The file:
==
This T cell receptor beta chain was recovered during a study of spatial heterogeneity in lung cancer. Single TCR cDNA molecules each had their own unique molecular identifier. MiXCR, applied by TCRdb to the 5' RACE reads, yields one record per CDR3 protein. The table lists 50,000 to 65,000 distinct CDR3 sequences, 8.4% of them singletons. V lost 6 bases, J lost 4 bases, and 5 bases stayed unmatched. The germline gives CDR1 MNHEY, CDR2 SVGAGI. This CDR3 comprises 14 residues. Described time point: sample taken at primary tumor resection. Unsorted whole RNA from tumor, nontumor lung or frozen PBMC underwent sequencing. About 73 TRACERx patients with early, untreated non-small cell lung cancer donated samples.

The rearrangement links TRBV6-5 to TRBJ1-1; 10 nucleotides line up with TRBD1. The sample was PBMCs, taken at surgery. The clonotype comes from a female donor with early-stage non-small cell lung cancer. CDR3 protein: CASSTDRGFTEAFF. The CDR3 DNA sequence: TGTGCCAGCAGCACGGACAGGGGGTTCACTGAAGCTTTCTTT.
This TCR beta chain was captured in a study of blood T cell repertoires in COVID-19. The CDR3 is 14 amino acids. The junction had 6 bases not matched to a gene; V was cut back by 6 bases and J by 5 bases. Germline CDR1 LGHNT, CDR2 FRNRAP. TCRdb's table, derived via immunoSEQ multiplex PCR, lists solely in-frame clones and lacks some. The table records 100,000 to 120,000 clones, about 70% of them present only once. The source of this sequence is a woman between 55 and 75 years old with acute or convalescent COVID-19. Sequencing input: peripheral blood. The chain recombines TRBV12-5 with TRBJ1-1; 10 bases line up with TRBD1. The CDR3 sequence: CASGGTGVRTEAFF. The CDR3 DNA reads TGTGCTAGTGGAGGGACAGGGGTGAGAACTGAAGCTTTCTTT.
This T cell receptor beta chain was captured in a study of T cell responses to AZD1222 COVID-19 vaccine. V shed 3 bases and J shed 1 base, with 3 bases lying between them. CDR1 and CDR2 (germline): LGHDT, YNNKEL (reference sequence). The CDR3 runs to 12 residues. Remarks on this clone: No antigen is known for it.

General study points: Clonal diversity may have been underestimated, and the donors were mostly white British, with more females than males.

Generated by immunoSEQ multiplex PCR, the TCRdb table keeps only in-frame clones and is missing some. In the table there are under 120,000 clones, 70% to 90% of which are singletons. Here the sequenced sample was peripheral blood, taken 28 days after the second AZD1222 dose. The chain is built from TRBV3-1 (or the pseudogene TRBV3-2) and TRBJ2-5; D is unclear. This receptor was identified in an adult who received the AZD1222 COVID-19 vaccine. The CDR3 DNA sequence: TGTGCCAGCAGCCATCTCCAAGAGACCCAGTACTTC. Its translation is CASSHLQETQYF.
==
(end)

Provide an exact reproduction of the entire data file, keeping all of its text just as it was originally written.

This T cell receptor beta chain was recovered during a study of spatial heterogeneity in lung cancer. Single TCR cDNA molecules each had their own unique molecular identifier. MiXCR, applied by TCRdb to the 5' RACE reads, yields one record per CDR3 protein. The table lists 50,000 to 65,000 distinct CDR3 sequences, 8.4% of them singletons. V lost 6 bases, J lost 4 bases, and 5 bases stayed unmatched. The germline gives CDR1 MNHEY, CDR2 SVGAGI. This CDR3 comprises 14 residues. Described time point: sample taken at primary tumor resection. Unsorted whole RNA from tumor, nontumor lung or frozen PBMC underwent sequencing. About 73 TRACERx patients with early, untreated non-small cell lung cancer donated samples.

The rearrangement links TRBV6-5 to TRBJ1-1; 10 nucleotides line up with TRBD1. The sample was PBMCs, taken at surgery. The clonotype comes from a female donor with early-stage non-small cell lung cancer. CDR3 protein: CASSTDRGFTEAFF. The CDR3 DNA sequence: TGTGCCAGCAGCACGGACAGGGGGTTCACTGAAGCTTTCTTT.
This TCR beta chain was captured in a study of blood T cell repertoires in COVID-19. The CDR3 is 14 amino acids. The junction had 6 bases not matched to a gene; V was cut back by 6 bases and J by 5 bases. Germline CDR1 LGHNT, CDR2 FRNRAP. TCRdb's table, derived via immunoSEQ multiplex PCR, lists solely in-frame clones and lacks some. The table records 100,000 to 120,000 clones, about 70% of them present only once. The source of this sequence is a woman between 55 and 75 years old with acute or convalescent COVID-19. Sequencing input: peripheral blood. The chain recombines TRBV12-5 with TRBJ1-1; 10 bases line up with TRBD1. The CDR3 sequence: CASGGTGVRTEAFF. The CDR3 DNA reads TGTGCTAGTGGAGGGACAGGGGTGAGAACTGAAGCTTTCTTT.
This T cell receptor beta chain was captured in a study of T cell responses to AZD1222 COVID-19 vaccine. V shed 3 bases and J shed 1 base, with 3 bases lying between them. CDR1 and CDR2 (germline): LGHDT, YNNKEL (reference sequence). The CDR3 runs to 12 residues. Remarks on this clone: No antigen is known for it.

General study points: Clonal diversity may have been underestimated, and the donors were mostly white British, with more females than males.

Generated by immunoSEQ multiplex PCR, the TCRdb table keeps only in-frame clones and is missing some. In the table there are under 120,000 clones, 70% to 90% of which are singletons. Here the sequenced sample was peripheral blood, taken 28 days after the second AZD1222 dose. The chain is built from TRBV3-1 (or the pseudogene TRBV3-2) and TRBJ2-5; D is unclear. This receptor was identified in an adult who received the AZD1222 COVID-19 vaccine. The CDR3 DNA sequence: TGTGCCAGCAGCCATCTCCAAGAGACCCAGTACTTC. Its translation is CASSHLQETQYF.